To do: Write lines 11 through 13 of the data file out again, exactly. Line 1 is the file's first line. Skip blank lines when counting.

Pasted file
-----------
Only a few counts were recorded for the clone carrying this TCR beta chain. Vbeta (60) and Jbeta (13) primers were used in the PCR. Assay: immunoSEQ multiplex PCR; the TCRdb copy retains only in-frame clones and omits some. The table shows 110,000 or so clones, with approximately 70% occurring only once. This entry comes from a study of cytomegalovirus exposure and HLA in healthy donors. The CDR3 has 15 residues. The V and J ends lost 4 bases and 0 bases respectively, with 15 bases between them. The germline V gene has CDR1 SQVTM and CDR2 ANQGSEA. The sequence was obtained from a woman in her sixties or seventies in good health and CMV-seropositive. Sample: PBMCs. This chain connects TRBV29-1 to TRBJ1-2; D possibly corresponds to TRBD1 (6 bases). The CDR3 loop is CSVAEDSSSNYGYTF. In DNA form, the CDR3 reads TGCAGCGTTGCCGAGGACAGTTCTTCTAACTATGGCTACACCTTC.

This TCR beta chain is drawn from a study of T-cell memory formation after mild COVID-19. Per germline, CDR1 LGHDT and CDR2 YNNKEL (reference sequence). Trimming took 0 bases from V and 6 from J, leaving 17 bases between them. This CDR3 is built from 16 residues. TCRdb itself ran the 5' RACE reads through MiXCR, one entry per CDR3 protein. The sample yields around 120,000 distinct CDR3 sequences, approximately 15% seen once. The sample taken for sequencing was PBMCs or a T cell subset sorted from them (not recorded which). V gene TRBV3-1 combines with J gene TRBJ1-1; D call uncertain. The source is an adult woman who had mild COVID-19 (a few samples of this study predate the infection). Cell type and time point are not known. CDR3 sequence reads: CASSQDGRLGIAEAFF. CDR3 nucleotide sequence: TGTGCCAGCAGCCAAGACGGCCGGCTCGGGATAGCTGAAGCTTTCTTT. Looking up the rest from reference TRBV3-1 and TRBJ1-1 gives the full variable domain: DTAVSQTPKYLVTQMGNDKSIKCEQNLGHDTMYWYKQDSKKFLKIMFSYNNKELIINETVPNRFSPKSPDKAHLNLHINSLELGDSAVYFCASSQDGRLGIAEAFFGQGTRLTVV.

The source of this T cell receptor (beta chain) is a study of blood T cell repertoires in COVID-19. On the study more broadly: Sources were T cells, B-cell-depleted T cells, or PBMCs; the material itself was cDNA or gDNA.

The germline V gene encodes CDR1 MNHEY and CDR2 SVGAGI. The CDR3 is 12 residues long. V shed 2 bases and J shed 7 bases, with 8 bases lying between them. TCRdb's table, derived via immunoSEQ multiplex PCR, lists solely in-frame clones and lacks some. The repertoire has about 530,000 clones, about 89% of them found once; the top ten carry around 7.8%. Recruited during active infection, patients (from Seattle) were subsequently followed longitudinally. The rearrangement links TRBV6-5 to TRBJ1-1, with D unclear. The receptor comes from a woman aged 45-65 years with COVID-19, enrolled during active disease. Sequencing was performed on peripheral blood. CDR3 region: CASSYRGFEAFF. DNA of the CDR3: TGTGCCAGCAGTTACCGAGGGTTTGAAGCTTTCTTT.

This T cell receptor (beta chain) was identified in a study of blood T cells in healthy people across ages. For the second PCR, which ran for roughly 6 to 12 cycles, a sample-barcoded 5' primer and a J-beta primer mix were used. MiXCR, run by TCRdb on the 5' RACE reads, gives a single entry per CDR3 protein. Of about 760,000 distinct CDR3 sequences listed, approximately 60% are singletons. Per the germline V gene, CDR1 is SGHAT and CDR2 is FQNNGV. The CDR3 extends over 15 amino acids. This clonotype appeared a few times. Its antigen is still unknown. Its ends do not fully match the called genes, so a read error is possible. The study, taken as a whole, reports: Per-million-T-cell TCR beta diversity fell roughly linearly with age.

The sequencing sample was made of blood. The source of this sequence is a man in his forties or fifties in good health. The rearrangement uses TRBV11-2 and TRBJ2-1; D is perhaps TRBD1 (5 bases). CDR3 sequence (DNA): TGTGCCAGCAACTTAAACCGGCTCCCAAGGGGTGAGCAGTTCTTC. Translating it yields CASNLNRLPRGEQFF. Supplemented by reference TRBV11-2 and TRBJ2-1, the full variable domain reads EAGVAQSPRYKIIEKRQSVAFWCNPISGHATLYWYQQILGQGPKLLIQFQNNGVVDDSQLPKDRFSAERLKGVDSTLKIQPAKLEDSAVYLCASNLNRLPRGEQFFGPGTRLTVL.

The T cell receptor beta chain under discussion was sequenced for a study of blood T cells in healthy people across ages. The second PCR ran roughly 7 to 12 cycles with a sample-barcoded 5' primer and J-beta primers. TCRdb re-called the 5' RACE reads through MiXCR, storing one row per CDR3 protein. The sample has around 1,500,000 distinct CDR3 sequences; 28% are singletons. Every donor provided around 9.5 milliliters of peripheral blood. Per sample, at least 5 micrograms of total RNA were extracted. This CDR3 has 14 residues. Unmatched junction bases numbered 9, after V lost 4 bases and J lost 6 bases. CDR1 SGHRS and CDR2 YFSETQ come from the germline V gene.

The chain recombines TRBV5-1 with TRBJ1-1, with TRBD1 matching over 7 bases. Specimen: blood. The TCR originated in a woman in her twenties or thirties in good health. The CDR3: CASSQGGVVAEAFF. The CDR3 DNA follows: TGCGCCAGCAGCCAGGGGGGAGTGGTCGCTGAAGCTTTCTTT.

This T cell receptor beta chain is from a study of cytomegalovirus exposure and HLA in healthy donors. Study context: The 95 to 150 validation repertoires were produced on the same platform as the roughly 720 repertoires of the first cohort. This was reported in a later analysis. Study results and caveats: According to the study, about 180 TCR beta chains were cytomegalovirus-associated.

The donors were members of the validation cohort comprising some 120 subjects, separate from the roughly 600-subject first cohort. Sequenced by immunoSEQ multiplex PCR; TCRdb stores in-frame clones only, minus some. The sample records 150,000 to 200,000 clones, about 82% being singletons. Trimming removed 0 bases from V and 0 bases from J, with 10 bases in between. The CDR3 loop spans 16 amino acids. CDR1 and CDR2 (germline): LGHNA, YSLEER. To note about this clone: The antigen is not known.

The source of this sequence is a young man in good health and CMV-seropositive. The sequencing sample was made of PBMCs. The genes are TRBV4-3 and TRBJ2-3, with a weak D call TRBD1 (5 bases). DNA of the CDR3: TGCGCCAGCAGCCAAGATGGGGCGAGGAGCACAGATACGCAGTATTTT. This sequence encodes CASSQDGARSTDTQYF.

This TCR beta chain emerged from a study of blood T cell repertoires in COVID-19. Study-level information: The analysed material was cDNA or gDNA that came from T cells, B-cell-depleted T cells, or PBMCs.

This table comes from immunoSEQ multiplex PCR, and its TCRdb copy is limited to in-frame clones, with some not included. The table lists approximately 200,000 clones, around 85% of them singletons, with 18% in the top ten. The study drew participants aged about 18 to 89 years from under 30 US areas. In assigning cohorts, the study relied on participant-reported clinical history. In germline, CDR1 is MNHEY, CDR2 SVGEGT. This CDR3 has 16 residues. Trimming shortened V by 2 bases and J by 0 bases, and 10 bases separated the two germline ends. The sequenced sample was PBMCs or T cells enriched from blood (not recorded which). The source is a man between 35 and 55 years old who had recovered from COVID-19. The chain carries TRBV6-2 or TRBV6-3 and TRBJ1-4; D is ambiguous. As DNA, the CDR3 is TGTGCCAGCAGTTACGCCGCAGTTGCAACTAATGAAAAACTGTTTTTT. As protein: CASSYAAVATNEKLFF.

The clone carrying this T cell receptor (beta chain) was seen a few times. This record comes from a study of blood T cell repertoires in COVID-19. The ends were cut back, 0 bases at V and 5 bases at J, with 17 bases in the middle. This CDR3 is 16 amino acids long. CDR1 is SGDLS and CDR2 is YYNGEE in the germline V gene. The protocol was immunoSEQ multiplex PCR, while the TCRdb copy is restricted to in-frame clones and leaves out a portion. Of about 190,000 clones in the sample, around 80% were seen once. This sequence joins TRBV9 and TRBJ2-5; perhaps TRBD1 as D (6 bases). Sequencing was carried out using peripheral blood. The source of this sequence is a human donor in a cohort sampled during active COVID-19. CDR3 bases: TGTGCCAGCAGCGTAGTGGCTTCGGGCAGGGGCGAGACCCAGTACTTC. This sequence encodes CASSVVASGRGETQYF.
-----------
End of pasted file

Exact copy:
The source of this sequence is a young man in good health and CMV-seropositive. The sequencing sample was made of PBMCs. The genes are TRBV4-3 and TRBJ2-3, with a weak D call TRBD1 (5 bases). DNA of the CDR3: TGCGCCAGCAGCCAAGATGGGGCGAGGAGCACAGATACGCAGTATTTT. This sequence encodes CASSQDGARSTDTQYF.

This TCR beta chain emerged from a study of blood T cell repertoires in COVID-19. Study-level information: The analysed material was cDNA or gDNA that came from T cells, B-cell-depleted T cells, or PBMCs.

This table comes from immunoSEQ multiplex PCR, and its TCRdb copy is limited to in-frame clones, with some not included. The table lists approximately 200,000 clones, around 85% of them singletons, with 18% in the top ten. The study drew participants aged about 18 to 89 years from under 30 US areas. In assigning cohorts, the study relied on participant-reported clinical history. In germline, CDR1 is MNHEY, CDR2 SVGEGT. This CDR3 has 16 residues. Trimming shortened V by 2 bases and J by 0 bases, and 10 bases separated the two germline ends. The sequenced sample was PBMCs or T cells enriched from blood (not recorded which). The source is a man between 35 and 55 years old who had recovered from COVID-19. The chain carries TRBV6-2 or TRBV6-3 and TRBJ1-4; D is ambiguous. As DNA, the CDR3 is TGTGCCAGCAGTTACGCCGCAGTTGCAACTAATGAAAAACTGTTTTTT. As protein: CASSYAAVATNEKLFF.